It's been two weeks since the worst day of my life and so I think I'm ready to write about it. We'll see how this goes...
On Thursday, December 22 2011, I woke up expecting a pretty low-key day at work. Instead I got one of the biggest nightmares any expecting parent could imagine.
My wife was 38 weeks into her pregnancy. For those not in the know - that's in the "can go any minute" zone. Due dates are 40 weeks for reference. On Wednesday (12/21) - Amy got a perfect report from the doctor: Heart-rate was perfect; fluid was perfect. They talked about possible induction dates. That night (Wed) - Amy mentioned that she hadn't felt the baby move that much during the night-time and was a little concerned. We thought the baby was just sleeping. On Thursday morning she still hadn't felt the baby move that much so we went to the doctor's office for peace of mind. The doctor wasn't in but the nurse mentioned she was working at the hospital so we went there. They brought Amy into a "triage room" and then brought me in a minute later... It's the scene we will remember forever - where doctors were searching for the heartbeat but couldn't find anything... We didn't understand. We were sure there was a mistake. We were wrecked and absolutely lost.
Our doctor came to us in tears with the "when am I going to wake up from this nightmare" look... She, too, had that look on her face a little...
For those that are reading this saying "that's gotta be the worse of it" - it was the worst from the shock perspective for sure ... but the worst day of my life wasn't close to over...
After we were told that the baby Amy was carrying for 38 weeks was no longer alive - we were told that Amy would have to deliver it - just as if it were alive... This process took about 13 hours. 13 hours of Amy in a hospital bed hooked up to machines feeling beyond lost and sad. 13 hours to ask ourselves every question you can think of... Amy described it like being a POW just waiting to be tortured. Her torture was obvious and the only thing that got us through was knowing that every step brought us closer to the nightmare being over.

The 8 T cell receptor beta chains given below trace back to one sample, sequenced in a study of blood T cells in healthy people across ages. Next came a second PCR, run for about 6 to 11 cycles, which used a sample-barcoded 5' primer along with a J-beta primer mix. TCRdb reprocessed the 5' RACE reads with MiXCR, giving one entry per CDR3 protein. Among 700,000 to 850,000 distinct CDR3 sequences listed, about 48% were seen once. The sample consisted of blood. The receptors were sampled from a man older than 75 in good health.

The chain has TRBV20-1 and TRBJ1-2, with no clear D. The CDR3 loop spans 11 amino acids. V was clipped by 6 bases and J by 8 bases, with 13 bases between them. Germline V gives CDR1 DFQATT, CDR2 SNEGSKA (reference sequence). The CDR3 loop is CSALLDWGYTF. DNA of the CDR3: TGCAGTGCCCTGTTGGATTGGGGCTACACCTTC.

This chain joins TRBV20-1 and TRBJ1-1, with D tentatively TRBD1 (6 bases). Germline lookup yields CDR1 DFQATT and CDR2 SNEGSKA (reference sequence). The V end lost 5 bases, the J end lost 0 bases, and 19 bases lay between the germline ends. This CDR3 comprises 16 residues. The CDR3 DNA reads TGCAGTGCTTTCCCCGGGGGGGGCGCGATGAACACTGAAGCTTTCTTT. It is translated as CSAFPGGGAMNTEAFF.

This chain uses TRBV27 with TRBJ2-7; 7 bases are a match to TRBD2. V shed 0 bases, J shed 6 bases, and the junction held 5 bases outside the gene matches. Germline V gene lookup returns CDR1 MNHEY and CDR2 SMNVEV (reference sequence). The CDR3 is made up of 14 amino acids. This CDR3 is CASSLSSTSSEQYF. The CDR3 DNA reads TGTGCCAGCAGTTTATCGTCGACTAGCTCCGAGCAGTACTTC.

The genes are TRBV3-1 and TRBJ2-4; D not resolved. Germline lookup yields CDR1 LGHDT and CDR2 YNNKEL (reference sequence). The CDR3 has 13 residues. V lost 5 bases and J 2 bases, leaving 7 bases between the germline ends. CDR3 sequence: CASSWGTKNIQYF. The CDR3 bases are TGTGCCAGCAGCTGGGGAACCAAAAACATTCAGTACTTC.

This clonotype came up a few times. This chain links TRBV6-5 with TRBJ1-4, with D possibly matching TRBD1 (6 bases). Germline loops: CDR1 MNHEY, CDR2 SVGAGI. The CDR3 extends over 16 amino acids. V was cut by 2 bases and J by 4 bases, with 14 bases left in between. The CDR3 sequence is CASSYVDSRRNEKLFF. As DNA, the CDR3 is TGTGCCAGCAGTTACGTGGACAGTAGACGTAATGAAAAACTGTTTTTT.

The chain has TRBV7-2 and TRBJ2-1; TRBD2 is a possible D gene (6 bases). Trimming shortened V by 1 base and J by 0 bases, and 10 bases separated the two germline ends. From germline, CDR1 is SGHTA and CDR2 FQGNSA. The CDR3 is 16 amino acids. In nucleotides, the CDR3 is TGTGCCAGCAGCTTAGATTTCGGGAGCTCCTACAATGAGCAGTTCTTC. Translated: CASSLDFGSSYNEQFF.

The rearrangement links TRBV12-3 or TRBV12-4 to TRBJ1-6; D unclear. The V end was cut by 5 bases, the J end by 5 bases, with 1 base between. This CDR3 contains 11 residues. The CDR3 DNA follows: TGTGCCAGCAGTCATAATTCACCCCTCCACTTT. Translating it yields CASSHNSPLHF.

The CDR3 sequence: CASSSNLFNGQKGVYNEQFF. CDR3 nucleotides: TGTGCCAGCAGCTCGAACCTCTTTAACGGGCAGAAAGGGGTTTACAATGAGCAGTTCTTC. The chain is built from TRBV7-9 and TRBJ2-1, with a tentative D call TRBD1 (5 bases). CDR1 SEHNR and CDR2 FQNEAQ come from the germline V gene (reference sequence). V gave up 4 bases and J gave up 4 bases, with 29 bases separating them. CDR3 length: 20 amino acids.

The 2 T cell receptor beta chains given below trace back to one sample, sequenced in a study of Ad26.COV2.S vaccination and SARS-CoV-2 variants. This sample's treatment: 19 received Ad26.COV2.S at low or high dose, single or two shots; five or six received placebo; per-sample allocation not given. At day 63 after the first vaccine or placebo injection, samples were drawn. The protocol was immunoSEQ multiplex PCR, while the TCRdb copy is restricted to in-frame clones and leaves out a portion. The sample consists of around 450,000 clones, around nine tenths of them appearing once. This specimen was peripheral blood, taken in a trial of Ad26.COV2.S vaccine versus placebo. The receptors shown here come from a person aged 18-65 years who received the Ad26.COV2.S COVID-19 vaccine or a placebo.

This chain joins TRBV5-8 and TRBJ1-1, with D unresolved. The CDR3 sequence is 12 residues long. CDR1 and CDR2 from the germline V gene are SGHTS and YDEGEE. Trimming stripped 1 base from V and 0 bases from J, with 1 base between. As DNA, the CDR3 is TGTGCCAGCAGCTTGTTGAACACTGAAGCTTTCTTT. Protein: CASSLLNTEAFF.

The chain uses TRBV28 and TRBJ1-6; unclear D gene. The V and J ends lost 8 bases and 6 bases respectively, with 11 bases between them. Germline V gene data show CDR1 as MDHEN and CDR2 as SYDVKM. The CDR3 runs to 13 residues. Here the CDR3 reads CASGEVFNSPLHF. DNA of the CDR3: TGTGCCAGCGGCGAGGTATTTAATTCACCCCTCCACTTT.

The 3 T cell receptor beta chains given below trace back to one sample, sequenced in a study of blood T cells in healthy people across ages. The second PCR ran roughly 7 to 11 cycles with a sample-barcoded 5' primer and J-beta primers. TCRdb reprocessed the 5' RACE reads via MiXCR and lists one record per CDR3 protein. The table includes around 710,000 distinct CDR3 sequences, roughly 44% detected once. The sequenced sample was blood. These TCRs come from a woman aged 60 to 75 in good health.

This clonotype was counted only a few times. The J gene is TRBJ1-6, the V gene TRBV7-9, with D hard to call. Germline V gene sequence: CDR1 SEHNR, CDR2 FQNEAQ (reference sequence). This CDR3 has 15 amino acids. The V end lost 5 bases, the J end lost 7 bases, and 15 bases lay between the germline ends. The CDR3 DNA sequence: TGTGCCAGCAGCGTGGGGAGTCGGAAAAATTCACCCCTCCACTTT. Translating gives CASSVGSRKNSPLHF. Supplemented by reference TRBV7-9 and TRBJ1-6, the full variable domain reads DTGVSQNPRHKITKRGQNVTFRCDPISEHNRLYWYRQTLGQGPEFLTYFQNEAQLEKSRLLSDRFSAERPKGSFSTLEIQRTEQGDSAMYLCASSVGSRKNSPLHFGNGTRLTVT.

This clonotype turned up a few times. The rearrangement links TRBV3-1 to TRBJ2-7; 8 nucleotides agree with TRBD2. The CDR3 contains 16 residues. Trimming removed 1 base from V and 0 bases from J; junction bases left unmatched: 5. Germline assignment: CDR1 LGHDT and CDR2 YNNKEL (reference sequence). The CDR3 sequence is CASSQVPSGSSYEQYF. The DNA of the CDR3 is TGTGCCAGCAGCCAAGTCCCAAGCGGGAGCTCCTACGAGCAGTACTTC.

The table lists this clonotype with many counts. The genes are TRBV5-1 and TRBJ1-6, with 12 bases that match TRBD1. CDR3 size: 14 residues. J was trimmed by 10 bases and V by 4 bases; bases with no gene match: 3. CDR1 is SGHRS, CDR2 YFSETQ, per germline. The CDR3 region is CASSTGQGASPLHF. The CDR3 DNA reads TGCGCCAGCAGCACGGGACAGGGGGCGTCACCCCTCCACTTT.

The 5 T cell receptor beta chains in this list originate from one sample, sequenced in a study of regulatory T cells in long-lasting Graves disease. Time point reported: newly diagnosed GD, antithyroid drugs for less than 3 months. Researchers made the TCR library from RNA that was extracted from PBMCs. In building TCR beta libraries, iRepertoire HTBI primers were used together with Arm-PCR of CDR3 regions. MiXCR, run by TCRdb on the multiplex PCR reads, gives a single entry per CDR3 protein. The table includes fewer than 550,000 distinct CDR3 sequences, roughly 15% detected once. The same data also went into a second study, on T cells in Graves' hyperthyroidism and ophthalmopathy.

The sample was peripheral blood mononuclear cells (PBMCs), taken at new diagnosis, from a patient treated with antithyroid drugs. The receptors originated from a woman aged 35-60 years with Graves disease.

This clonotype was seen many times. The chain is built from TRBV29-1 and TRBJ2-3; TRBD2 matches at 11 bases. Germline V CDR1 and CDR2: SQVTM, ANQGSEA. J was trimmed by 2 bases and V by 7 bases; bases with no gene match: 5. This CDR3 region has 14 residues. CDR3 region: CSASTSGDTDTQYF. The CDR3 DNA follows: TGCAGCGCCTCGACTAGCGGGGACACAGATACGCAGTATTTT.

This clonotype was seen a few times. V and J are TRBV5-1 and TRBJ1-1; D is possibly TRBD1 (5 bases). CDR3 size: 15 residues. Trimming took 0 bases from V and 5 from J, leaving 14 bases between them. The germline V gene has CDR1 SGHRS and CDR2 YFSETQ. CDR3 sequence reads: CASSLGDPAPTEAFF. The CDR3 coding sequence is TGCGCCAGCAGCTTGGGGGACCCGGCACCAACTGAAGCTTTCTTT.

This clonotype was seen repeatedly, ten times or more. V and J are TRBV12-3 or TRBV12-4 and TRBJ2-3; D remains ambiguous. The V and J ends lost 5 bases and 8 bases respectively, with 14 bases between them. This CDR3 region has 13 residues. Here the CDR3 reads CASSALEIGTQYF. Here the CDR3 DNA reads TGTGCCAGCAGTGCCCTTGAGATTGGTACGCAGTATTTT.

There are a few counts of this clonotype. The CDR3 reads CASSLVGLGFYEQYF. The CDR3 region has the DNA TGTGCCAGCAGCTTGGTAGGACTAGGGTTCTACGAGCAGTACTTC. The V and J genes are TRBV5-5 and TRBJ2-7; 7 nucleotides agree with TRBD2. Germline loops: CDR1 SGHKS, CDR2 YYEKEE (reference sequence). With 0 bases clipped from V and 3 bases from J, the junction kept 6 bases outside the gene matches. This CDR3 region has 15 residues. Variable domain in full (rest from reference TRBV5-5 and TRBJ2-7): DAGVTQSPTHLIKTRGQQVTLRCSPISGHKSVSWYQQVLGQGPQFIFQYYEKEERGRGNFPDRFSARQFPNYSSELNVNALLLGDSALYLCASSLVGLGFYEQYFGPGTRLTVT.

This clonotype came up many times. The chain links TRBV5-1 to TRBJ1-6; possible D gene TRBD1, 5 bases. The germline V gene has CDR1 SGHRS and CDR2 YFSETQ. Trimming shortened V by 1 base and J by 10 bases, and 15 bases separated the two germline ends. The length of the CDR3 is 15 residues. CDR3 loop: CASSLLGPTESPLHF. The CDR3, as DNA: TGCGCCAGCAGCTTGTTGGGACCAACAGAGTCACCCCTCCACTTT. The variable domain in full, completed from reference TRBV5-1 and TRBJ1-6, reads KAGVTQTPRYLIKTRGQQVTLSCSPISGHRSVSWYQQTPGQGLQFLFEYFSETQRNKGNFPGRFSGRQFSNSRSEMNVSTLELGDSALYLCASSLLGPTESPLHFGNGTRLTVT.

Amy delivered the baby in an amazing and remarkably strong fashion. Looking at her go forward (and fight through that) is something I will never forget. In such a painful day at a horrible moment - my love for my wife actually grew seeing how brave and strong she was. We asked the sex; It was a girl (something we kept a surprise). The pain got more intense/more real after we knew that. Cause of "fetal demise" was determined a "cord accident" with the cord wrapped around our unborn daughters neck and legs extremely tightly. While rare - it's apparently a known cause for stillbirths throughout time and nothing technologically can prevent that.
We decided not to hold or look at her (or get any other visual details) as we didn't want any more visual scars for the rest of our lives. We cried. A lot.
Our Doctor was such a big part of us getting through the torture. We are convinced that while she has seen these cord accidents before, that it's never happened to any of her direct patients. She was supposed to go away with her family - but rescheduled it to make sure she was there for us that night. While leaving - she said "Guys - I will remember this day until I'm 80 years old." That was something that will stick with Amy and I for a while. What I'm also hoping will stick with us for a while are the facts that:
1) There is no one/thing to blame. Just bad luck
2) If we were to go back in time and do anything differently - there really is nothing we would do. Again - just bad luck.
So - that's the summary of our worst day ever. It still hasn't been two weeks - so I can't say we expect the pain to have eased much - and it hasn't. Our friends and family have been incredibly supportive - but it's a hard thing. There's nothing anyone can say, do, buy, etc. that will make us truly feel better. The only thing is time and experience I suppose.
We are so thankful for our absolutely amazing daughter, Alexa. Telling her was undoubtedly one of the hardest things I will do in my life. Amy and I are thankful for the love, support, and bond we have for one another. We are determined in the long-run to not let this horrible occurrence define our lives. This said - it's going to take some time to allow for that. We appreciate the support throughout our lives - but there's going to be a point when we will expect our family and friends to treat us the exact same they did before this happened. We are going to try and move forward as best as possible. Alexa mandates that we don't stay and sulk all day, every day - and we are determined to not let this effect her needs.
So - that's the worst day of my life. There will always be a scar in my heart - but I will not let the size of that scar overwhelm my family's life. I truly hope that this experience brings perspective to Amy and I that actually can enrich our appreciation for the great things in life and dissipate the nuisance of daily frustration as much as possible.
If you have any questions about this experience - feel free to reach out over time.